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  #11 (permalink)  
Old August 27, 2012, 11:46 PM
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like perineum, I've heard that that letting a hard drive spin is better than turning it on and off.

I would assume this is the case because the lubricant is 'below optimum temperatures' when you turn it on after its been off all night. in real life? i don't believe it makes a big difference
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Old August 28, 2012, 03:05 AM
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What is this off button I hear people talking about? Mine only has an on button for when the power goes out. ;)
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Old August 28, 2012, 06:20 AM
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I go by the heat cycling theory, so my PC stays on unless I will be away for it for days at a time.
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Old August 28, 2012, 06:59 AM
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Sleep mode... everything still cached when you wake. Unless yer serving data no reason to leave it on imo...
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Old August 28, 2012, 07:04 AM
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IMO, the less heat and dust, the better. I turn my PCs off anytime I won't be using them for several hours. In my experience, this results in greater longevity of mechanical components.

I believe the biggest factors in hdd failure remain usage and age, not on-off cycles. That hard drives tend to fail on start/spin-ups does not mean that's what predicated the failure. But I should say it's been a long time since I looked into the topic.

Edit:

Tech ARP - Hard Disk Drive Myths Debunked Rev. 5.0

Last edited by Desiato; August 28, 2012 at 08:22 AM.
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  #16 (permalink)  
Old August 28, 2012, 08:15 AM
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Quote:
Originally Posted by Entilza View Post
Sleep mode... everything still cached when you wake. Unless yer serving data no reason to leave it on imo...
QFT
In sleep mode is "almost" as if it was shut down, but it takes way less time to "power back up" than it would to "boot it back up".
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Old August 28, 2012, 09:26 AM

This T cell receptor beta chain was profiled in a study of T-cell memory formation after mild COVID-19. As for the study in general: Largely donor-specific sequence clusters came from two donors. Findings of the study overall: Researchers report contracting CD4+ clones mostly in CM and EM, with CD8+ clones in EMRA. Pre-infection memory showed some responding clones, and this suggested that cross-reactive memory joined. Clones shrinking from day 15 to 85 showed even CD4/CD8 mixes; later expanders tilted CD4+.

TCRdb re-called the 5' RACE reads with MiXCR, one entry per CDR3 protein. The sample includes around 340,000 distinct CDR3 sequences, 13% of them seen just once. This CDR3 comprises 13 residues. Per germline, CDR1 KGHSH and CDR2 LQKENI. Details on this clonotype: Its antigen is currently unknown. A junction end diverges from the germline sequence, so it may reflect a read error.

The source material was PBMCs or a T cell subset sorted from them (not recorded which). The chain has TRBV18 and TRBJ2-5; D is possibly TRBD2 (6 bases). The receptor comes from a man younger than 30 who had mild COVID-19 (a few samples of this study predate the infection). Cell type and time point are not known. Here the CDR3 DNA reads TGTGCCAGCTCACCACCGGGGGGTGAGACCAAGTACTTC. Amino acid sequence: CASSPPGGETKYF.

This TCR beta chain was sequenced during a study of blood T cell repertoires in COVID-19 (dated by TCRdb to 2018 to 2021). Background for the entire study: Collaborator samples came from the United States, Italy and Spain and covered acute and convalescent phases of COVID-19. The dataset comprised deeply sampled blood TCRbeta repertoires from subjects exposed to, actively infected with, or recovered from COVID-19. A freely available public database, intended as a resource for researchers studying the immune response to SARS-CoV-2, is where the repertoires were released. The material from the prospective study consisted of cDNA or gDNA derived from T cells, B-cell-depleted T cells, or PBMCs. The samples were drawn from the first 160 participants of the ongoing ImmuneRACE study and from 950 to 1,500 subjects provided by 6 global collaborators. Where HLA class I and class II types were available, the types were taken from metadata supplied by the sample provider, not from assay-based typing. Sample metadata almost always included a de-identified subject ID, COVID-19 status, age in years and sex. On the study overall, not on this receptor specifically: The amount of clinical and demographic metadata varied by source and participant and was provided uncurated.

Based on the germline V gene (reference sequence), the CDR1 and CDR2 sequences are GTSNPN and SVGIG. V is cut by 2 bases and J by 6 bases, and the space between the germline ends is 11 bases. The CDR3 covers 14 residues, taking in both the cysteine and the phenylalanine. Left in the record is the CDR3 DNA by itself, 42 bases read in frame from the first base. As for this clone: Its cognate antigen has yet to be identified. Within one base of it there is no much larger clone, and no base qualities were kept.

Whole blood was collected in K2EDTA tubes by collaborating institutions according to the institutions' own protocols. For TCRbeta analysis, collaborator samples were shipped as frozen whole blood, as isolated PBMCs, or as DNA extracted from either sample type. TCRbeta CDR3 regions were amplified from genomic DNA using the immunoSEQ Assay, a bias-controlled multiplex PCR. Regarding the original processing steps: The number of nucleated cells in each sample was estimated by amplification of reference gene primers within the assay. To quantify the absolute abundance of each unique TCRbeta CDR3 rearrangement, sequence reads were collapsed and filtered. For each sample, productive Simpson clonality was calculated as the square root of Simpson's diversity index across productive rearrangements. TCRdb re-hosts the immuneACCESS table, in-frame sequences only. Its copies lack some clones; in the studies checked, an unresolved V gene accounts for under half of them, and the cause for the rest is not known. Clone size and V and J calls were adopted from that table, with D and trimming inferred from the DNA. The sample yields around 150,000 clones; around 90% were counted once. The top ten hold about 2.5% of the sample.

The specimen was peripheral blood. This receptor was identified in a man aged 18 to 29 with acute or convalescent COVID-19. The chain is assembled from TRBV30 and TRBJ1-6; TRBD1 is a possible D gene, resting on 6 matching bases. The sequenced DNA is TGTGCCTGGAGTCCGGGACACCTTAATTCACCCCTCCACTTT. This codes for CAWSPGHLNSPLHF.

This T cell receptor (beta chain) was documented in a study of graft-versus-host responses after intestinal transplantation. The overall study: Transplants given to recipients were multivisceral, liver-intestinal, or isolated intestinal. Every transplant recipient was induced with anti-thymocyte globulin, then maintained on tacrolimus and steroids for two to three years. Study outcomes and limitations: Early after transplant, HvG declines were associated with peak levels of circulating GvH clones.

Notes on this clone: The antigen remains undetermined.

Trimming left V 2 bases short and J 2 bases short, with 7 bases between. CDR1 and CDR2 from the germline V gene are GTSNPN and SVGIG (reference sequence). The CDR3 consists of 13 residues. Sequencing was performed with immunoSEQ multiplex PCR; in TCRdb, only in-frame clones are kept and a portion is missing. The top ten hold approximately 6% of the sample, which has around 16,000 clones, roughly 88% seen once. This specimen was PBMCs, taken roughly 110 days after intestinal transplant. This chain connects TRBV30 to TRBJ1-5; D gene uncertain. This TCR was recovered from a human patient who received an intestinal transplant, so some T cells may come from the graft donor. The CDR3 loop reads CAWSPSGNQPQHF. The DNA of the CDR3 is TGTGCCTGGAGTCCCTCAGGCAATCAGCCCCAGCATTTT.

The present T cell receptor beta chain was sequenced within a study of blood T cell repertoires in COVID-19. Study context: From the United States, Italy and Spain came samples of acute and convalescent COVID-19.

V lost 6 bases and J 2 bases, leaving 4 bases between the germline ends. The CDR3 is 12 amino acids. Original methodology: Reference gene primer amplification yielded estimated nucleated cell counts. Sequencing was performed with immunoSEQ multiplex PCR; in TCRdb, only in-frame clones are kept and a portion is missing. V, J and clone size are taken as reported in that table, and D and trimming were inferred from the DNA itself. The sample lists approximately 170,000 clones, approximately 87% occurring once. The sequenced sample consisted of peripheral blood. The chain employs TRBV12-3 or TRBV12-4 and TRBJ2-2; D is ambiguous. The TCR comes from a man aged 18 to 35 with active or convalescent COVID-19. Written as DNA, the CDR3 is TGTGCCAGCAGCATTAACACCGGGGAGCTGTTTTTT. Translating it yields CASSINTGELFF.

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@sswilson: Do you maintain your cooling while it's running, or during power outages?

As a note on the thermal cycling myth, don't forget that computers past the Pentium 4 era power-gate (switch "off") a lot of stuff when they're idle. Just run any stress test and watch your temps jump, and go back down after the test. If you're paranoid of temperature changes, then you'll either have to fold 24/7 or run a CPU/GPU that's so efficient / inefficient that the heat dissipation barely changes. We'd prefer you do the former and fold

I have all three usage patterns (sleep, turn off, 24/7) going at my household. The usage pattern that wore down my hardware the most was actually 24/7 because I had to replace the fans, which still worked but got noisy. That's why I wouldn't recommend 24/7 on a laptop because it's not fun trying to maintain or replace fans on those.
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Old August 28, 2012, 11:00 AM
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While thermal stress from cycling is not a myth, it's considerably less a factor than it was in the past. Basically with modern machines (say 2000-2002 or newer) pick which suits you best. The component that suffers most from on-off cycles is the power supply itself.
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Old August 28, 2012, 11:58 AM
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Quote:
Originally Posted by Desiato View Post
I believe the biggest factors in hdd failure remain usage and age, not on-off cycles. That hard drives tend to fail on start/spin-ups does not mean that's what predicated the failure.
Well my computer(s) stay on 24/7 and I've never had a start/spin up HD failure yet.
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Old August 28, 2012, 12:27 PM
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One computer folds 24/7, while the other idles 24/7 (when it's not being used to watch media)
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